So perhaps books won't change all that much. But one or two things did become clear from listening to people talk at the conference. First, as Sarah Rotman Epps, a very convincing analyst at Forrester Research pointed out, by 2015, desktop PCs will still be the single most used device. The number of tablets is projected to go up as well but in five years there are still unlikely to be as many in use as there are smartphones. But even if they're not taking over the world, they have nonetheless fundamentally changed our approach, in particular by establishing the centrality of applications (apps) as a way of getting information. So far, apps have been mainly used on iPhones and iPads but their use is already spreading back to PCs. The US bookstore Barnes and Noble has seen more than a million downloads of its e-reader app on to ordinary computers.
"The future is app-centric and multi-platform," Ms Rotman Epps predicted. "We don't see any single device winning out." Which creates a problem for book publishers, newspapers and other media companies in terms of planning. "When I talk to clients I get a lot of comments like 'how is it going to be profitable for us to develop something that is going to have, in itself, very little adoption?' And there is no easy answer," she said. "But that is the future. You have to figure out how to make it work. Each platform will garner, potentially, a small amount of readers."
Which might explain why all the publishing bigwigs, including Carolyn Reidy, the president and chief executive of Simon and Schuster, and Brian Murray, the president and chief executive of HarperCollins, in spite of all their talk about how exciting things are for them, gave the impression of being distinctly nervous. You could pour a tonne of money into developing a certain product for a certain device and it can come to nothing. There was a particularly sad panel featuring makers of e-readers such as the Amazon Kindle, Barnes and Noble Nook and the Sony Reader. Why, asked Farhad Manjoo, the Slate technology columnist who was interviewing them, would anyone buy an e-reader when you could buy an iPad or tablet on which you can not only read but do a lot of other things besides?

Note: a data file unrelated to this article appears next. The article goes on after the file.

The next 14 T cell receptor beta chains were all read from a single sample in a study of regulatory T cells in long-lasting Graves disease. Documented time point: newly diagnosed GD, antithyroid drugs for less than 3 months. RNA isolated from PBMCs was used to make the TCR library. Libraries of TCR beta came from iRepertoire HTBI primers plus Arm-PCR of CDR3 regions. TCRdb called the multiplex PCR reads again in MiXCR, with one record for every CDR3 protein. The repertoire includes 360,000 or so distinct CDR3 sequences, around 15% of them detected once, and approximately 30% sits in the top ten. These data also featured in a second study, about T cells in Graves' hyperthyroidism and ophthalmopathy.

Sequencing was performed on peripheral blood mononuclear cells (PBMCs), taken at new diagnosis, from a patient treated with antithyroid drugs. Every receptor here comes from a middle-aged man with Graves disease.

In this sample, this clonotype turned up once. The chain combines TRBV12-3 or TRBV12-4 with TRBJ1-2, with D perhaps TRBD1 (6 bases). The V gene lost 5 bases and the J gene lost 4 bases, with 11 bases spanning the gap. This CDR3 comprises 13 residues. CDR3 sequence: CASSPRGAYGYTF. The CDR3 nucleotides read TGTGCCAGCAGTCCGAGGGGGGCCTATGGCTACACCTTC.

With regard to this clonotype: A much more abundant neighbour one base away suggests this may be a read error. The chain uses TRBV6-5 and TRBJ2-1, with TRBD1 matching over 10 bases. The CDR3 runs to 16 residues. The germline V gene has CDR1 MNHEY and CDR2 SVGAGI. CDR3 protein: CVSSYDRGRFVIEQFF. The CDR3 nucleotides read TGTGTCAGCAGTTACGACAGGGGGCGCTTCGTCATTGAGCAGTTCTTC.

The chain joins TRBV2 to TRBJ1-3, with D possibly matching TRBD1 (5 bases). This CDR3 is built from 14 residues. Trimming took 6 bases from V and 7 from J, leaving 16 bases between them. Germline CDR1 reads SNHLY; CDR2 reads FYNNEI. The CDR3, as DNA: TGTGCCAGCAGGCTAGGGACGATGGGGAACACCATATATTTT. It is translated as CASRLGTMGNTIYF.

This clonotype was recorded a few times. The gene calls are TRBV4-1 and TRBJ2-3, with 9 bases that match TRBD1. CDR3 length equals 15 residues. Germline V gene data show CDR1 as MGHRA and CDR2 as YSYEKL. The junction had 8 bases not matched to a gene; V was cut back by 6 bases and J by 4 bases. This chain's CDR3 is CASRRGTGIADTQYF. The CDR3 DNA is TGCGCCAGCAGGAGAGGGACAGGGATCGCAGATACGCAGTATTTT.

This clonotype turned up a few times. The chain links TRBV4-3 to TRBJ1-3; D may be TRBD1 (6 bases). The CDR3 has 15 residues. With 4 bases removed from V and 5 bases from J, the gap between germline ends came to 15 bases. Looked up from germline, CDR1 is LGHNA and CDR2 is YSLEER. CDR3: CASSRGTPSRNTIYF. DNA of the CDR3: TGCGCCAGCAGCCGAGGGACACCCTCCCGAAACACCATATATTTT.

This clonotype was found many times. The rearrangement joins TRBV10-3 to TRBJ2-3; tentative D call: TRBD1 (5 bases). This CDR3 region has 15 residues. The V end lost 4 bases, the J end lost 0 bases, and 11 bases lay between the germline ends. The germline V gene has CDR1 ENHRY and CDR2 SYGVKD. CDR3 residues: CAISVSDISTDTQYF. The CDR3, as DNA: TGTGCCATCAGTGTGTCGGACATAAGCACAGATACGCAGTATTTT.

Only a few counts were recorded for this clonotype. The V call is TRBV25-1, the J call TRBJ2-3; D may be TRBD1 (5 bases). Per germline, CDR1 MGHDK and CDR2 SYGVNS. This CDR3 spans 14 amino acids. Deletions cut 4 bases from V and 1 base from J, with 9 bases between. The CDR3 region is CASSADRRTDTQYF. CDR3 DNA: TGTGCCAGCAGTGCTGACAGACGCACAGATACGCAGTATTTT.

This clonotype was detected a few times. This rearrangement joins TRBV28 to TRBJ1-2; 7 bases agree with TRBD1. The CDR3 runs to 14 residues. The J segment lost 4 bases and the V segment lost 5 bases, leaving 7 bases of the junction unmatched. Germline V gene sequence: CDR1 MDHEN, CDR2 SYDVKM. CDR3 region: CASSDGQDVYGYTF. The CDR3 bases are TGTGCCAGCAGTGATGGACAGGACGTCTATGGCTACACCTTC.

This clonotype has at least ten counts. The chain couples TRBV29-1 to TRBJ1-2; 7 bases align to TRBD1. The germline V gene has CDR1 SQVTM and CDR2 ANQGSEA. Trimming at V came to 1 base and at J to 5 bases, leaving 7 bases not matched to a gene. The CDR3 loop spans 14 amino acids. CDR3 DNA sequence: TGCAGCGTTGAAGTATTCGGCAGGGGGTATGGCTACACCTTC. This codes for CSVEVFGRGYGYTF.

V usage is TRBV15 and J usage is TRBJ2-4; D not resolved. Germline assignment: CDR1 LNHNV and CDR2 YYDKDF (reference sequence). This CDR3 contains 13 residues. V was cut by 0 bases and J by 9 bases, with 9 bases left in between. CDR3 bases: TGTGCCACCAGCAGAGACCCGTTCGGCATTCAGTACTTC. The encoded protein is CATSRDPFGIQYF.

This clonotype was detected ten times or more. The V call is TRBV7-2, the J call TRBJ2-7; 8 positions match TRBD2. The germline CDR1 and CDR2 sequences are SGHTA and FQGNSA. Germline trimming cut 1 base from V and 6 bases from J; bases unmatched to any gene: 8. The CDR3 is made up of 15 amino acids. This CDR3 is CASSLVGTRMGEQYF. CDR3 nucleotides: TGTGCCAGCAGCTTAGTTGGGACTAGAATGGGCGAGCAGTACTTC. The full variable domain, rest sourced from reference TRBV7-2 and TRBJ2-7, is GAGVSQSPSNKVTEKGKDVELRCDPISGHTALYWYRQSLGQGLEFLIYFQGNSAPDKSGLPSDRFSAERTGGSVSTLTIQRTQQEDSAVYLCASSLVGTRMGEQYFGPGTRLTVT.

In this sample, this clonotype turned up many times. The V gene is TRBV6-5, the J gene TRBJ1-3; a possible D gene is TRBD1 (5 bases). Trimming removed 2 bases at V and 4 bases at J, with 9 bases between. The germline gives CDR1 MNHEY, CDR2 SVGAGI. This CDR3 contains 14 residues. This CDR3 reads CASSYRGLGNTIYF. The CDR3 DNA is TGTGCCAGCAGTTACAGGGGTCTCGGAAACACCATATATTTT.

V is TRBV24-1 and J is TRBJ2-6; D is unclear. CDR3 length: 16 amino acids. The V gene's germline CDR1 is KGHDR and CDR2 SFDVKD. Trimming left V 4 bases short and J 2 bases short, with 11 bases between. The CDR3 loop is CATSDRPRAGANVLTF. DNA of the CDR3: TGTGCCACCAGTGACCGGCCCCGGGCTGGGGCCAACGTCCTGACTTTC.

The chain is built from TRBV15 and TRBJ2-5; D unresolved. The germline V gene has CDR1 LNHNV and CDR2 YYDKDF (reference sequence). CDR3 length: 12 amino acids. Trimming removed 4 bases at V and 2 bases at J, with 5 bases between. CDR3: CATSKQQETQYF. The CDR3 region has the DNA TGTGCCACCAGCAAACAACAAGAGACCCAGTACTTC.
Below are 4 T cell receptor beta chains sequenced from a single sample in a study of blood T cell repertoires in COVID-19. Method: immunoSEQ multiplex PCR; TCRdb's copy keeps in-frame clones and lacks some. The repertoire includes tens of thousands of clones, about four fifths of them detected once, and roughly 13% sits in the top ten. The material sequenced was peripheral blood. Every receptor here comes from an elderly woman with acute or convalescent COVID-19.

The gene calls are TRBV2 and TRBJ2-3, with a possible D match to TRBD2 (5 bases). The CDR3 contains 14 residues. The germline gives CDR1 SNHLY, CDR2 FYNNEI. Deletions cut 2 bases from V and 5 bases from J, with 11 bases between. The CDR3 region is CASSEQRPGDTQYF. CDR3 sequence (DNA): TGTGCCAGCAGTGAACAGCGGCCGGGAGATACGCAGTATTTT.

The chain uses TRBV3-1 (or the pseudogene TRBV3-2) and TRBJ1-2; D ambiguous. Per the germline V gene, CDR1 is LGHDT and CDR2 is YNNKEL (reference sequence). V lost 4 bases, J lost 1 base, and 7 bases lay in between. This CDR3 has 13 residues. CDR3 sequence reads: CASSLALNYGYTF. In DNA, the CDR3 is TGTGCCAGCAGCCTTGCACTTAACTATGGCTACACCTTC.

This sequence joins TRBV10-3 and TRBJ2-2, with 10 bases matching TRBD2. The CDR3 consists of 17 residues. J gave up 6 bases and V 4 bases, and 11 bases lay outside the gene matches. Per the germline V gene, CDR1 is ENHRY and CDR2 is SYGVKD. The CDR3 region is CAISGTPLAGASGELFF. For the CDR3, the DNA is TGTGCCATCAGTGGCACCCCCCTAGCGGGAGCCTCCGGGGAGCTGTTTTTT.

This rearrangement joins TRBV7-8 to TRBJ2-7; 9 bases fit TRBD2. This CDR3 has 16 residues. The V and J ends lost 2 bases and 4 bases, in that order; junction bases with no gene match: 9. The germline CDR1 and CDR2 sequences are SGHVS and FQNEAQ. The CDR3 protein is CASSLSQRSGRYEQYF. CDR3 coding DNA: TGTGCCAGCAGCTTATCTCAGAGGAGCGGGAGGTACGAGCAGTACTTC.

Ms Epps predicted e-readers might survive as cheap devices, like the DVD players people take on to planes. So perhaps all the money Amazon spent on the Kindle won't go directly down the drain. But who knows, really, what's going to happen? At the end of the conference, chief executives guessed how many more e-books would be sold than normal books within five years. Mr Murray estimated as much as 40 to 50 per cent. "I keep revising up," he said. Ms Reidy said she'd thought 25 per cent but was also revising up, although perhaps not quite to 40 per cent. Needless to say, everyone seemed slightly in awe of the rate of change.
Much depends on how millions of people around the world behave and how they will choose to read in future. And that's something they probably don't even know themselves just yet. One thing is for sure, though: technology is a great leveller. The five men presenting their nifty applications in a panel entitled Meet the Apps had a certain swagger about them, as did Tom Turvey, a director at Google, which also plans to start selling e-books later this year. But the publishers who once controlled the gate to writers' fame and fortune seemed as clueless as anyone else in the room.